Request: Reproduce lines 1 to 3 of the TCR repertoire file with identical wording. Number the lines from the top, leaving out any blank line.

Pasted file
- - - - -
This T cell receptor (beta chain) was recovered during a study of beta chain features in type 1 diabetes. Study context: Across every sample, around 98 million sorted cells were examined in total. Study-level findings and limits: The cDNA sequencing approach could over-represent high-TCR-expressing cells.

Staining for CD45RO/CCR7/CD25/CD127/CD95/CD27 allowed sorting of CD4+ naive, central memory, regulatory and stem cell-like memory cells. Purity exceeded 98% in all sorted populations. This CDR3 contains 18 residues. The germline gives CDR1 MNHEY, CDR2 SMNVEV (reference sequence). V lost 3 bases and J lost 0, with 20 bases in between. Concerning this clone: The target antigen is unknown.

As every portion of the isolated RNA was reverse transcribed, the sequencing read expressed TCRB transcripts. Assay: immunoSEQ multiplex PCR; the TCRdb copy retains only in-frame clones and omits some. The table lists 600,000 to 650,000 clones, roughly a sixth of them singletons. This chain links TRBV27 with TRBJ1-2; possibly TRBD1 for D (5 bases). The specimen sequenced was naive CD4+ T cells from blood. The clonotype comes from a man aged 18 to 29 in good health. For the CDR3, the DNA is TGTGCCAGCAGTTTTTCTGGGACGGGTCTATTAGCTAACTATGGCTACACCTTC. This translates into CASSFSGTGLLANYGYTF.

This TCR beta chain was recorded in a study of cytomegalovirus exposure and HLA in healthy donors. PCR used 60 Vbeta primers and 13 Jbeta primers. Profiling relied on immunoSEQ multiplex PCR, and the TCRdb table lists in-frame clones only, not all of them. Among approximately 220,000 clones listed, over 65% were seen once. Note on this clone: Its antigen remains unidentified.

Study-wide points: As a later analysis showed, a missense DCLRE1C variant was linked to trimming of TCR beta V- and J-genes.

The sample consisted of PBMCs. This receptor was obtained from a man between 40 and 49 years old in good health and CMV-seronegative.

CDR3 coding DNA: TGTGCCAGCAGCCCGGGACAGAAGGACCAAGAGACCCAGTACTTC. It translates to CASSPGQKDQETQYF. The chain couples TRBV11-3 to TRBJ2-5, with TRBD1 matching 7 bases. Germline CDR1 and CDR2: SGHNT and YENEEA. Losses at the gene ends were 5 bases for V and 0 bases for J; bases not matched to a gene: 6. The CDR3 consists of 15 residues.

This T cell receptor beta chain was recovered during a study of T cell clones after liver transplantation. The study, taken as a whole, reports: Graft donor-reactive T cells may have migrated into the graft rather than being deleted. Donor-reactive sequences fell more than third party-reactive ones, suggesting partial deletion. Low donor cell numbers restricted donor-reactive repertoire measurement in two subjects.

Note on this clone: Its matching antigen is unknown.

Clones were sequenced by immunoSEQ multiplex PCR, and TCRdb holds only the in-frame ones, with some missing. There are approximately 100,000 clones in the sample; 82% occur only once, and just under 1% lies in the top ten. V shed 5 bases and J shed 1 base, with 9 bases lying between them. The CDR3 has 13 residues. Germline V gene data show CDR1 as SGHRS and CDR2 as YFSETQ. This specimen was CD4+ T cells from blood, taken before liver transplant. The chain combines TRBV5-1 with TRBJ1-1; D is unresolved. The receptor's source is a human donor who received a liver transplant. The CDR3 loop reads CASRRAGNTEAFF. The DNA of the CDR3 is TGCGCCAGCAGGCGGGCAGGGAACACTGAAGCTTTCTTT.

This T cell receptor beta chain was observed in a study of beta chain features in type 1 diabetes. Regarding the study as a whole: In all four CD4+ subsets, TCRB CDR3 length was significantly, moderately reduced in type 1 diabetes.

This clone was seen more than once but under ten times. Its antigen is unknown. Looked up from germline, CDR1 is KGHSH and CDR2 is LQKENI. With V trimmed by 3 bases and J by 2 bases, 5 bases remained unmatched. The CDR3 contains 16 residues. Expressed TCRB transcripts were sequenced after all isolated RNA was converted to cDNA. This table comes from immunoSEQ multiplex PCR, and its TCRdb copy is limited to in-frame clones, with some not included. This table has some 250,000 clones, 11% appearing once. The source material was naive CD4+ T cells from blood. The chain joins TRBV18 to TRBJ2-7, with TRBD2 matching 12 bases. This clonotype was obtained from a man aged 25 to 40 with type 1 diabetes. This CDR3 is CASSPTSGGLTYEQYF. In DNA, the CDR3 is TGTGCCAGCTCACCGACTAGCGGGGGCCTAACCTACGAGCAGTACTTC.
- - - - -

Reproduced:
This T cell receptor (beta chain) was recovered during a study of beta chain features in type 1 diabetes. Study context: Across every sample, around 98 million sorted cells were examined in total. Study-level findings and limits: The cDNA sequencing approach could over-represent high-TCR-expressing cells.

Staining for CD45RO/CCR7/CD25/CD127/CD95/CD27 allowed sorting of CD4+ naive, central memory, regulatory and stem cell-like memory cells. Purity exceeded 98% in all sorted populations. This CDR3 contains 18 residues. The germline gives CDR1 MNHEY, CDR2 SMNVEV (reference sequence). V lost 3 bases and J lost 0, with 20 bases in between. Concerning this clone: The target antigen is unknown.

As every portion of the isolated RNA was reverse transcribed, the sequencing read expressed TCRB transcripts. Assay: immunoSEQ multiplex PCR; the TCRdb copy retains only in-frame clones and omits some. The table lists 600,000 to 650,000 clones, roughly a sixth of them singletons. This chain links TRBV27 with TRBJ1-2; possibly TRBD1 for D (5 bases). The specimen sequenced was naive CD4+ T cells from blood. The clonotype comes from a man aged 18 to 29 in good health. For the CDR3, the DNA is TGTGCCAGCAGTTTTTCTGGGACGGGTCTATTAGCTAACTATGGCTACACCTTC. This translates into CASSFSGTGLLANYGYTF.